Left On Base Percentage (LOB%): Sometimes referred to as Strand Rate, this measures a pitcher's ability to prevent runners he allowed to reach base from scoring. Extreme variances from the league average can be interpreted as luck taking effect, though it's often as likely that bullpen support, defense or a pitcher's propensity for home runs or difficulty pitching out of either the stretch or windup is responsible. Jeff Samardzija is one pitcher who historically has had trouble stranding men on base (69.6 percent left on base percentage from 2007-09), while Lance Lynn has been exceptional at doing so (79.0 the past three years). The major league average for left on base percentage is generally about 72 percent, and in 2017 was 72.6. The formula: Hits plus walks plus hit batsmen minus runs, divided by hits plus walk plus hit batsmen minus home runs times 1.4 -- or (H + BB + HB)/(H + BB + HB - (HR * 1.4)).
OPS: A popular statistical tool since the turn of the century, OPS is a player's On-base Plus Slugging percentage, or the combined total of his numbers in those two categories. Typically speaking, the best players in baseball tend to rank among the leaders in OPS. It can, however, be somewhat misleading, as a player who had an especially high on-base percentage or slugging percentage, but not both, might look equally skilled to the one whose strength was the opposite. It's for that reason many of our player profiles list the aforementioned AVG/OBP/SLG, instead of straight OPS, in order to give you a greater sense of skill sets.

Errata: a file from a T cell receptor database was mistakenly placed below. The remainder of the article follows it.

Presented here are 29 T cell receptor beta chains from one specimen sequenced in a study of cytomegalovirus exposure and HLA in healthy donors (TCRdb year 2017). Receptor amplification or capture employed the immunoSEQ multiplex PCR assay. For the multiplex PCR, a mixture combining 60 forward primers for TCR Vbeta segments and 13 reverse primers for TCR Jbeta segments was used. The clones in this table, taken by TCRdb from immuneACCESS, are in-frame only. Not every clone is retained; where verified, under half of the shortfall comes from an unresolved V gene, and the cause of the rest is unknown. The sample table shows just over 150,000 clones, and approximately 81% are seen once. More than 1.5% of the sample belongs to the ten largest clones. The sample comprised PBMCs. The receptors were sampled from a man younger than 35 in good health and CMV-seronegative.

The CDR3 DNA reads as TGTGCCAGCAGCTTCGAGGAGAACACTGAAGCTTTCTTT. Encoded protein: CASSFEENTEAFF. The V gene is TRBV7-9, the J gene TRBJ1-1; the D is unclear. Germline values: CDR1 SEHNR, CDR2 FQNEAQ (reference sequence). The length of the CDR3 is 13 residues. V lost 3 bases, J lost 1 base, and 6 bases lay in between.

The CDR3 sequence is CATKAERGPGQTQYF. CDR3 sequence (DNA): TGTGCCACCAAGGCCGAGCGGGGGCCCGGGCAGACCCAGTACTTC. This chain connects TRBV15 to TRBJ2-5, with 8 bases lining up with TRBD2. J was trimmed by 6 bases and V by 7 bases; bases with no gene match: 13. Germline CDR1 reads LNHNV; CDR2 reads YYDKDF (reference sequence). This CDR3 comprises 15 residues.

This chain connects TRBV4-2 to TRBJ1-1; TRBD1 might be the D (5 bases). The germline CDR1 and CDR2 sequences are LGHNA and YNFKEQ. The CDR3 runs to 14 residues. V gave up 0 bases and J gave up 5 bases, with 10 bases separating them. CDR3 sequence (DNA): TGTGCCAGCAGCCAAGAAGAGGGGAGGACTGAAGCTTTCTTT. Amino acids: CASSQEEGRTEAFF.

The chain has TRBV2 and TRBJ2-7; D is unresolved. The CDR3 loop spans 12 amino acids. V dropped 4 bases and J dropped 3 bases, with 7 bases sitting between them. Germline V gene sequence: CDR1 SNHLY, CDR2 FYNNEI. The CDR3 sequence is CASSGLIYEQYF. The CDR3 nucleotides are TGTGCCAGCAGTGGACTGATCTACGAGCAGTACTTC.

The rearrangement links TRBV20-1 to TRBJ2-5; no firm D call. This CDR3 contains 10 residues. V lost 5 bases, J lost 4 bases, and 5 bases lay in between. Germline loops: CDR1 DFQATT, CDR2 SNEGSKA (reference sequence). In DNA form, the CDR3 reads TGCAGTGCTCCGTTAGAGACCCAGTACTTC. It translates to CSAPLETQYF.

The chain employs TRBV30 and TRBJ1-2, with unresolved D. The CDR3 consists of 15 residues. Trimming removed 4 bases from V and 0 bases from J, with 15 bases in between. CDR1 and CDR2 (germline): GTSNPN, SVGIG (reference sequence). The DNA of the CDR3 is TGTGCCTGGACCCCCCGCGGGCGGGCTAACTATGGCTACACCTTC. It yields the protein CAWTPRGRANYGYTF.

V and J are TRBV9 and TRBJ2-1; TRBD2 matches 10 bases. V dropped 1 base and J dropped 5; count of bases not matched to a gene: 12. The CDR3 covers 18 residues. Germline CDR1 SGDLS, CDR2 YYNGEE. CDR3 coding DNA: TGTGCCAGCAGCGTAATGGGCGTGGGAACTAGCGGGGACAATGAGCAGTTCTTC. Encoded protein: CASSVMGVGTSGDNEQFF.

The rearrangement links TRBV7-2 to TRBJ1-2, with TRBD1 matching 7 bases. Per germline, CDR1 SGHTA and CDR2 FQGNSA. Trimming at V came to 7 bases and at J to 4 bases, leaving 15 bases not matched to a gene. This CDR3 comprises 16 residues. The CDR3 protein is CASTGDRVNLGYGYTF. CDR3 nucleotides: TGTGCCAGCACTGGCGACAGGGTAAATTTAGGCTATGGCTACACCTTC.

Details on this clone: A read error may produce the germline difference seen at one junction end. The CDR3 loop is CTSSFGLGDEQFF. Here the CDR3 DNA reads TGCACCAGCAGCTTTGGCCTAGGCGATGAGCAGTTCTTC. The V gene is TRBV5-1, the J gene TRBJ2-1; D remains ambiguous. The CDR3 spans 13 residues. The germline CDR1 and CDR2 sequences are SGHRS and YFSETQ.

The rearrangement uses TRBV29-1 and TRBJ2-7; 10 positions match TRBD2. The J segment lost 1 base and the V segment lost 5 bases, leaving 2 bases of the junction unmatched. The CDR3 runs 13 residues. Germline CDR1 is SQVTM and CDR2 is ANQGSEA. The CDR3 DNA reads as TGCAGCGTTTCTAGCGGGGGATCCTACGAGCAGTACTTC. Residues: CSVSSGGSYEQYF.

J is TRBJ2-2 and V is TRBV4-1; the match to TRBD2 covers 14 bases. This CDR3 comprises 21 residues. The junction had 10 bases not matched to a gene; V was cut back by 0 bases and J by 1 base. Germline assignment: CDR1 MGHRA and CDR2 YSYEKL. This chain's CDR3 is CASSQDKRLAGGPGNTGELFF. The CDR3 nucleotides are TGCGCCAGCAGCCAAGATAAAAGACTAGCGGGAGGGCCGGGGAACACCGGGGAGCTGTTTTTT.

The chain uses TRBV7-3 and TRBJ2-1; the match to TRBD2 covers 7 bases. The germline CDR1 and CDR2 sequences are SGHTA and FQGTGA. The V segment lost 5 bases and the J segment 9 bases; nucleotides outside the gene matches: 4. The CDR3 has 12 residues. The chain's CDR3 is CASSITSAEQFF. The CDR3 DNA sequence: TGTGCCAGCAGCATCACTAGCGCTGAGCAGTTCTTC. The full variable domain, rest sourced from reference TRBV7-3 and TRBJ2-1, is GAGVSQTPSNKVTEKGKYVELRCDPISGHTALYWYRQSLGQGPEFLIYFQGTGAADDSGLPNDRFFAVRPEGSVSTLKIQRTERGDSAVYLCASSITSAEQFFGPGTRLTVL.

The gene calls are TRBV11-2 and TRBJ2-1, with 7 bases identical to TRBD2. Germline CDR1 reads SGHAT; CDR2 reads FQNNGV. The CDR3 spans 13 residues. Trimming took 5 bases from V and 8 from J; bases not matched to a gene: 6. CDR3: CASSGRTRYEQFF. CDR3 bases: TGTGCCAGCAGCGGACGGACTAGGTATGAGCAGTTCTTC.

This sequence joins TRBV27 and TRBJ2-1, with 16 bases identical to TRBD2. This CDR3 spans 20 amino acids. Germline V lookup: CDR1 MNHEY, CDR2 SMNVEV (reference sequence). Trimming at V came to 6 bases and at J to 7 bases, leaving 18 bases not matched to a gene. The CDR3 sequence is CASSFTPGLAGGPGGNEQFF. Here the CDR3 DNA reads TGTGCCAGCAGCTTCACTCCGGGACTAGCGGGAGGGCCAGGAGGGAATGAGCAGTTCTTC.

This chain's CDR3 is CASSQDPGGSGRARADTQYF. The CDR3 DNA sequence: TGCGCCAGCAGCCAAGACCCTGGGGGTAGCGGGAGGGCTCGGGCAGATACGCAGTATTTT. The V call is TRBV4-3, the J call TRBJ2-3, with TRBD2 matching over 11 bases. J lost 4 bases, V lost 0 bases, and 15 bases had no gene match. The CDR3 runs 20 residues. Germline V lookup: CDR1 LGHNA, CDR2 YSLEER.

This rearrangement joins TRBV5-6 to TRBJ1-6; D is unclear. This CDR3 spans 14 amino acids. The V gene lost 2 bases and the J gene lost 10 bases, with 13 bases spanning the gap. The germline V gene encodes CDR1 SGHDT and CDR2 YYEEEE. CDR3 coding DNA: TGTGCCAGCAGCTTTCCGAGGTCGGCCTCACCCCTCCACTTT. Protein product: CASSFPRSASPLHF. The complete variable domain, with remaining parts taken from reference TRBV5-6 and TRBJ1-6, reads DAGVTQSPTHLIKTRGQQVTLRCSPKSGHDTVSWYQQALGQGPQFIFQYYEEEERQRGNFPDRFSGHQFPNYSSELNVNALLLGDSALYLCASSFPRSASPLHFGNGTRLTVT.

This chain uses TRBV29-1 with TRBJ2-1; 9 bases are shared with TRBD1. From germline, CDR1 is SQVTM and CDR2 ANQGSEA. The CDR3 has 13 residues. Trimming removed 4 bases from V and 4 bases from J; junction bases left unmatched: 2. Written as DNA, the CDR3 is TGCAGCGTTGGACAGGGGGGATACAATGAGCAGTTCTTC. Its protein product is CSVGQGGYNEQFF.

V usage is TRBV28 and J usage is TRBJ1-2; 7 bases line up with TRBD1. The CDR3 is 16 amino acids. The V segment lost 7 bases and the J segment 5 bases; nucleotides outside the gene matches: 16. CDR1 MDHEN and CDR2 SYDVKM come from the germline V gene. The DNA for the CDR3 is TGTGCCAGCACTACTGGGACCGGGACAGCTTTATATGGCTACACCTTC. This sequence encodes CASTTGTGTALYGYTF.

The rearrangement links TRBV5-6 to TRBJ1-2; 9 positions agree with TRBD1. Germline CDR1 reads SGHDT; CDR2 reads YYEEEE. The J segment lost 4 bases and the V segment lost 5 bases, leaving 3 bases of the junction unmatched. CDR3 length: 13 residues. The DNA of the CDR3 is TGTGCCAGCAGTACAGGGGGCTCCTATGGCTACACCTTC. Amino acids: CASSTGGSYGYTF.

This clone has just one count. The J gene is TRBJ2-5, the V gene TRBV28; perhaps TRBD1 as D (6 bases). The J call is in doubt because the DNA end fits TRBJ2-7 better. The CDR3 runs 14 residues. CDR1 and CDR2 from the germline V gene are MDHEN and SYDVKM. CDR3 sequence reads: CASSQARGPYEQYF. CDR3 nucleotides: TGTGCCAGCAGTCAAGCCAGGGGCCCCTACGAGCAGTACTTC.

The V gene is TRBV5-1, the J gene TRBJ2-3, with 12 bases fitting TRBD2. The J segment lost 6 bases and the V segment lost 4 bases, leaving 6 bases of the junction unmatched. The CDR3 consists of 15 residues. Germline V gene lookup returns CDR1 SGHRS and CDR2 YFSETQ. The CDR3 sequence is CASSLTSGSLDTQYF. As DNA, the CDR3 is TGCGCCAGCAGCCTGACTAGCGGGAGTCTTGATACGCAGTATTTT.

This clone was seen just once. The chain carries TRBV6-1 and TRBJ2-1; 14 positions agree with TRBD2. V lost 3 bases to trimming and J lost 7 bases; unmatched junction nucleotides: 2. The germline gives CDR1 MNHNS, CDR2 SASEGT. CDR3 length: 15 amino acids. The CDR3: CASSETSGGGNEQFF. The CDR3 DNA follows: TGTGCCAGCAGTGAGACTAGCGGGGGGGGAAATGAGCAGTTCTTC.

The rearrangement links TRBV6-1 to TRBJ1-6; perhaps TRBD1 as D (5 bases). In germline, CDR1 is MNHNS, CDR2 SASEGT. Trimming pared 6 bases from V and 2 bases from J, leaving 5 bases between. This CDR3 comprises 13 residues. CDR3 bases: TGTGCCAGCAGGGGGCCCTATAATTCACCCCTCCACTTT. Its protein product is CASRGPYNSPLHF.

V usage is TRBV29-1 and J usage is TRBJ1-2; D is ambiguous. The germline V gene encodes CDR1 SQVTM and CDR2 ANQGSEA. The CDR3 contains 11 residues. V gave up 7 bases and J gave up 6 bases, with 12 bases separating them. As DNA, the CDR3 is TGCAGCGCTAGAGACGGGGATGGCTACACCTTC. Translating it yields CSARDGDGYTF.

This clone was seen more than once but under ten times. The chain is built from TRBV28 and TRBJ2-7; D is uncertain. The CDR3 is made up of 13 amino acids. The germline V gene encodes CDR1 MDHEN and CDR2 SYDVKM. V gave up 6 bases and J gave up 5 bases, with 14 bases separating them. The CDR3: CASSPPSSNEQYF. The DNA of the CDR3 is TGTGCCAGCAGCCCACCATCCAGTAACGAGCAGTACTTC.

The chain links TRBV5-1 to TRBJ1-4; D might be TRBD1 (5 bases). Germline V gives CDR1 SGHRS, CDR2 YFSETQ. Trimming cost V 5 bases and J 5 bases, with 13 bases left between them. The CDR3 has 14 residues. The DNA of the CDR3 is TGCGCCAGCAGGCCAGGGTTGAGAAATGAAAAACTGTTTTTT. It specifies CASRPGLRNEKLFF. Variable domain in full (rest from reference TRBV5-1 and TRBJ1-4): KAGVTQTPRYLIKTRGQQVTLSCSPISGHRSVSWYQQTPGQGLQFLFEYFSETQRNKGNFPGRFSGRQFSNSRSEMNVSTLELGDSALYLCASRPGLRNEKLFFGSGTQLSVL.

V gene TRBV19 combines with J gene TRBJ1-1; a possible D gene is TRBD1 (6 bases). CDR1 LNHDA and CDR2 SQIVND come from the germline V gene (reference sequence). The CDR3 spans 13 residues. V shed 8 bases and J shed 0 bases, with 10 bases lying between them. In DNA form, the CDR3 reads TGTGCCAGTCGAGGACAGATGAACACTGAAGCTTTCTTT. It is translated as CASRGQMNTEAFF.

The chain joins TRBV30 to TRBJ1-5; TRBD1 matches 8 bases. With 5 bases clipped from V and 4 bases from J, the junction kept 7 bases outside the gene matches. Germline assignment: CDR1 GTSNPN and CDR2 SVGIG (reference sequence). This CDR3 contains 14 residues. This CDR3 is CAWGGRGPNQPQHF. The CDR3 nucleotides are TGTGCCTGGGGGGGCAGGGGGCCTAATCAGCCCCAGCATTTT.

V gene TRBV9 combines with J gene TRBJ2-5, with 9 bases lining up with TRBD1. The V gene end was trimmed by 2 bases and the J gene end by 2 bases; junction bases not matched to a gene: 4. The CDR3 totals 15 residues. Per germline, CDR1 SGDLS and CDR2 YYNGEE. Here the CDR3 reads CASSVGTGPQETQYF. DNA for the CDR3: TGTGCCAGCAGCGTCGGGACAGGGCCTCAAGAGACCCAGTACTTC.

Quality Start (QS): While wins are the name of the game in real baseball, and many fantasy Rotisserie leagues still use wins as a category, it's long been concluded that it's a lousy metric for determining the overall quality of a pitcher. That's where this stat comes in. Coined by John Lowe in 1985, a starting pitcher can be considered to have thrown a quality start when he retires at least 18 hitters (six innings) and allows three-or-fewer earned runs in the process. While doing the minimum required for a QS would result in a rather mediocre 4.50 ERA, the stat nevertheless is catching on as a far better metric than wins in terms of pitcher valuation.
Runs Created (RC): Invented by Bill James, this is a statistic used to measure how many runs an individual player's production has been directly responsible for. Generally speaking, when you add up the RC of all players on an individual MLB team's roster, you'll get an approximation of how many runs that club has actually scored. The formula: While there are several different version of the calculation, the one ESPN uses is [(H + BB + HBP - CS - GIDP) times (Total bases + .26[BB - IBB + HBP] + .52[SH + SF + SB])] divided by (AB + BB + HBP + SH+ SF)